When his beautiful girlfriend Vera tells him she’ll be gaining a little weight over the next nine months, eternal bachelor Van tells her he’s not the kind to bounce a Van Jr. on his knee. Smelling some free big money, Van talks Vera into sidling up to their rich boss, Mr. Harry Owen. The plan is to get Owen to bed Vera, pin the pregnancy on him, and make Vera Mrs. Owen. When Vera follows through with the plan, the boss snaps, kills Vera, and buries her body in the woods. Unfortunately for Owen, he does all this while Van is keeping an eye on him. Van sees the murder as nothing more than an even bigger payday. Good twist ending when Mr. Owen shows Van a thing or two about villainy. Roy Carroll was a pseudonym of Robert Turner.

The G-Notes by Robert Patrick Wilmot
(7500 words) **
Bad guy Joe Carlin botches a jewelry job, irritating his employer very much. His boss pays him his cut in two one-thousand dollar bills, making it very difficult to make change. Overlong, “The G-Notes” meanders almost as much as Joe Carlin.

Mugger Murder by Richard Deming
(3000 words) ***
A cop suspects that a man who has killed a mugger in self-defense may actually be a thrill-killer, baiting potential muggers. A fascinating look at a coroner’s investigation. An ancestor of Brian Garfield’s novel Death Wish.

Kid Kill by Evan Hunter
(2500 words) ***1/2
Two cops investigate an accidental shooting involving two young brothers. One cop is convinced the shooting was no accident and that a ten year old boy is a cold-blooded murderer. Chilling short-short with the usual Evan Hunter touches. As an interesting sidenote, because Manhunt published two similar-themed stories back to back (“Mugger Murder” and “Kid Kill” in which the murderers escape justice) in the same issue, the editor had Shepherd Cole “of the prominent law firm of Kole and Kole” write an afterward on the feasibility of “getting away with murder.”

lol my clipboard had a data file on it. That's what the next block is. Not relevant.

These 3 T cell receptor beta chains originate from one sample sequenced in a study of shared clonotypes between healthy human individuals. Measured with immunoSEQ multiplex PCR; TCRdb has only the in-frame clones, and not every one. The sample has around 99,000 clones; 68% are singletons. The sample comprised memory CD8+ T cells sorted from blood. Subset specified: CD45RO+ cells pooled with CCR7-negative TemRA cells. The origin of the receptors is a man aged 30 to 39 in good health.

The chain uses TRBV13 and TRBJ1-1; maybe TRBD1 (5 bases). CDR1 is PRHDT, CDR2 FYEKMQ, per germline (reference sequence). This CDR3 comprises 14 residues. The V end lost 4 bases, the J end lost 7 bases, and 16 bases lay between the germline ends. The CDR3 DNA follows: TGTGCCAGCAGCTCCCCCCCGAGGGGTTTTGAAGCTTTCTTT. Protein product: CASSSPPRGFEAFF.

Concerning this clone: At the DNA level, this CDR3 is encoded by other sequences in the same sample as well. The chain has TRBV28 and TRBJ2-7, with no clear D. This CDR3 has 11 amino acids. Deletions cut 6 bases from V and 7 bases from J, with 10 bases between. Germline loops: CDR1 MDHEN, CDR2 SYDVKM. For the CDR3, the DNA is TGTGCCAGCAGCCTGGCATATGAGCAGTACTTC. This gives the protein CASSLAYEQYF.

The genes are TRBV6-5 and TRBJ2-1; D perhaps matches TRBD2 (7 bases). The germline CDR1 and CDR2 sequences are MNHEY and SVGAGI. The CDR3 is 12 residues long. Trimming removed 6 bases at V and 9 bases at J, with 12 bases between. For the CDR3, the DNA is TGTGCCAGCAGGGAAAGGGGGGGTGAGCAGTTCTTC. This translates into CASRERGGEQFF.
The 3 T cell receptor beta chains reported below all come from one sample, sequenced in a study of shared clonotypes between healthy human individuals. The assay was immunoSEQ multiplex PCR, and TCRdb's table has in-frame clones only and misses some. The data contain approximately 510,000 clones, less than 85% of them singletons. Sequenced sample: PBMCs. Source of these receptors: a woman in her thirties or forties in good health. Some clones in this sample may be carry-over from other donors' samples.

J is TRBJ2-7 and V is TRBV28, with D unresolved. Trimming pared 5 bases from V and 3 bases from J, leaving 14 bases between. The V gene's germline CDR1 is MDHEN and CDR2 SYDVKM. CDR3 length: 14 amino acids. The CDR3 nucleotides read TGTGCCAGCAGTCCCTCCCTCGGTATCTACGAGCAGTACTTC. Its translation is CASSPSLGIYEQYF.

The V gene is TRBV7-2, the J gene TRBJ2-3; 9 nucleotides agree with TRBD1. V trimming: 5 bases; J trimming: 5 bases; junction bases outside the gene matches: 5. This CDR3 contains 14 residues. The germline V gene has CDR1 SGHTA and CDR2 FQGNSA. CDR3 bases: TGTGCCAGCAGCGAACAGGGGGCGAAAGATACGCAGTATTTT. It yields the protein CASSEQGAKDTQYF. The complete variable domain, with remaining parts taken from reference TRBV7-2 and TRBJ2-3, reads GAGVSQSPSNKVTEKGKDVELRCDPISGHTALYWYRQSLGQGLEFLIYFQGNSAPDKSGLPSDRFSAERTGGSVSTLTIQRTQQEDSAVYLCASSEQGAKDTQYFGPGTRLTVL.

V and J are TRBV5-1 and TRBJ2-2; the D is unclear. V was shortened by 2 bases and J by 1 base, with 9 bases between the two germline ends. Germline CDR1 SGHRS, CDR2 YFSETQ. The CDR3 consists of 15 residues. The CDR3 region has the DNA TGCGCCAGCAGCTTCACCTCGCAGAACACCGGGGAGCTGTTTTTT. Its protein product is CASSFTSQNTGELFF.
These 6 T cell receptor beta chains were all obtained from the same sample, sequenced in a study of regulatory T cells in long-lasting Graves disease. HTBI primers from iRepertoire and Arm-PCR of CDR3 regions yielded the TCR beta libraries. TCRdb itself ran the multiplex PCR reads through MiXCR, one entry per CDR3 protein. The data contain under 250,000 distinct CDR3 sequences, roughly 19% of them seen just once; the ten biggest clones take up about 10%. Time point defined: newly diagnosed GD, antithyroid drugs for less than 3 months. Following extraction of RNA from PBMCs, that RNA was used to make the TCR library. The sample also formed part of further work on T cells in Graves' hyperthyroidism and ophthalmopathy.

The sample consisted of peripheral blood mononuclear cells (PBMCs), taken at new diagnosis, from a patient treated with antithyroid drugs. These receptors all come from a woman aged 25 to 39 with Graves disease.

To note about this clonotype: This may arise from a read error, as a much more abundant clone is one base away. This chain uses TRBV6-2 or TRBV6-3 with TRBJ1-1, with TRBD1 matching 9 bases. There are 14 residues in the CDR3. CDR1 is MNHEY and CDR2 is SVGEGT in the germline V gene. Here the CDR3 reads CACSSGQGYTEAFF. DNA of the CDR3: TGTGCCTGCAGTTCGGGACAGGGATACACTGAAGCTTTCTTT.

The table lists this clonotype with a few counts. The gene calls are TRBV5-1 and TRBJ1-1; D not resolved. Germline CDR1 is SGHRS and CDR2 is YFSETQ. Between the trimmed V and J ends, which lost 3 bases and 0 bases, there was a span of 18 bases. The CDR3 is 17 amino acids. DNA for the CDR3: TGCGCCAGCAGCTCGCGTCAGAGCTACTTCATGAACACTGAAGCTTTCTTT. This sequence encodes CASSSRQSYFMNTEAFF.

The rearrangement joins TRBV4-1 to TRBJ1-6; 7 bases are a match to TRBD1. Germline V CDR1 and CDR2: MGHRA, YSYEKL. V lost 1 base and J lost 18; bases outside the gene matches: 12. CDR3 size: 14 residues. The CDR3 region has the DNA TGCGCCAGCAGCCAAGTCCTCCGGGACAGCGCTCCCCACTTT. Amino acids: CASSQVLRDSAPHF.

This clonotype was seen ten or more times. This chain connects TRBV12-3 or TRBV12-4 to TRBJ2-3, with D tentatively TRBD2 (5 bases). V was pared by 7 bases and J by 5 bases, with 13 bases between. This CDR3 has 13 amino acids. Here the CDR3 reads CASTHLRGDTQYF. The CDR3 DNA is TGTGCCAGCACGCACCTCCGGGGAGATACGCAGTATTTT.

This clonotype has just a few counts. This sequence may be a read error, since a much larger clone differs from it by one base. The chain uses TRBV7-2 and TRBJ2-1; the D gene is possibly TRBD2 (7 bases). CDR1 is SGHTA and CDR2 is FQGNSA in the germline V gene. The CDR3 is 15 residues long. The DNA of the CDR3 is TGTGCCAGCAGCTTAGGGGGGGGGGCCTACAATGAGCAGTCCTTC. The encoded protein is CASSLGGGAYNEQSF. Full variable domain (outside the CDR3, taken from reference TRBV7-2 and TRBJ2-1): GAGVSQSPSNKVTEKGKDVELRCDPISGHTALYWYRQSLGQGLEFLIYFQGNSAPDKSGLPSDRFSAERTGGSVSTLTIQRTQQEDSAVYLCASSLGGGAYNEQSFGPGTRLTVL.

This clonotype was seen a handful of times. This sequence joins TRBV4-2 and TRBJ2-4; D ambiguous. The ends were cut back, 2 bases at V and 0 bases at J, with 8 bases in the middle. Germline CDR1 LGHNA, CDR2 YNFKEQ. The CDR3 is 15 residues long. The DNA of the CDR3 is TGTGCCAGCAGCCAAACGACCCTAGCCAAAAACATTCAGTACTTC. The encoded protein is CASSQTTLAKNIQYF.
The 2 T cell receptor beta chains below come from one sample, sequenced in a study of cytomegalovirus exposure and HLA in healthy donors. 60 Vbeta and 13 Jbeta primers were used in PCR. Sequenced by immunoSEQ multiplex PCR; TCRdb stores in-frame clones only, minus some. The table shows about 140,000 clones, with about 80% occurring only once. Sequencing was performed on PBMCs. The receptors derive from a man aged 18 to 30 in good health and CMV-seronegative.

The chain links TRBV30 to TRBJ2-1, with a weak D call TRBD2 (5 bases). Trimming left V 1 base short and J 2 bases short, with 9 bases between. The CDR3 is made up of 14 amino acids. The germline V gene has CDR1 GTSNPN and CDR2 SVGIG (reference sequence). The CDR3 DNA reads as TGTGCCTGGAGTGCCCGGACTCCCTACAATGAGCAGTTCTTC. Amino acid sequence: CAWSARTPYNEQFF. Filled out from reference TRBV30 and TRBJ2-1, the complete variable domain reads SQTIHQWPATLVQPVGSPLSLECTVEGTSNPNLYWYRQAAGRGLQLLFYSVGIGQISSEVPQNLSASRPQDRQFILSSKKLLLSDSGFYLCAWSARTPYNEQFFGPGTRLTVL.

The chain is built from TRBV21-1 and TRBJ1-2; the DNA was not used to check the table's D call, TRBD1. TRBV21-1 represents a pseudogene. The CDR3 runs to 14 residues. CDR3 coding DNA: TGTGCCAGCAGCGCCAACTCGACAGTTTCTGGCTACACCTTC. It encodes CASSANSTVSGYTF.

The Blue Sweetheart by David Goodis
(6500 words) **
Clayton wants his old flame Alma back from mobster Hagen but it may cost him more than the massive sapphire he’s been flaunting around town. Warmed-up Casablanca. Hard to believe this came from the pen that wrote Shoot the Piano Player and Street of No Return.

Everybody’s Watching Me by Mickey Spillane
(Part 4 of 4) (see Volume 1 Number 1 for details)

This issue's "Mugged and Printed" features bios of Mickey Spillane, Robert Patrick Wilmot, Richard Ellington, David Goodis, Richard Deming, and Henry Kane.

5 comments:

Anonymous said...

Does anyone have anything nice to say about Henry Kane?? I've had a couple of his early Dell paperbacks on my shelf for years that I never read, I'm wondering if I should ditch them. Armchair to Hell, A Halo for Nobody and a book of short stories. Nice covers regardless.

Dan Luft

Walker Martin said...

Concerning Robert Turner, do you have the book he wrote about the writing business, SOME OF MY BEST FRIENDS ARE WRITERS, BUT I WOULDN'T WANT MY DAUGHTER TO MARRY ONE! He talks about even after writing hundreds of stories for over 10 years, he still was having trouble earning a decent living. It's full of great information on the pulps, TV, and the digests. One chapter is titled "Manhunt-the Life and Death of a Magazine".

Peter Enfantino said...

Dan-
I've not read any of Kane's novels. I'll give you a peek behind the curtain and tell you that, of the 10 Manhunt stories Kane wrote, I've read half and liked one. That one, "Finish the Job" in the January 1954 issue, had an uncharacteristically nasty (for Kane/Chambers) climax that redeemed it.
I've got that short story collection if it's The Name is Chambers.

Peter Enfantino said...

Walker-
I don't have that book but you better believe it's on my want list now! Sounds great.

Jerry McMaster said...

Wasn't "Finish the Job" a Johnny Liddell story by Frank Kane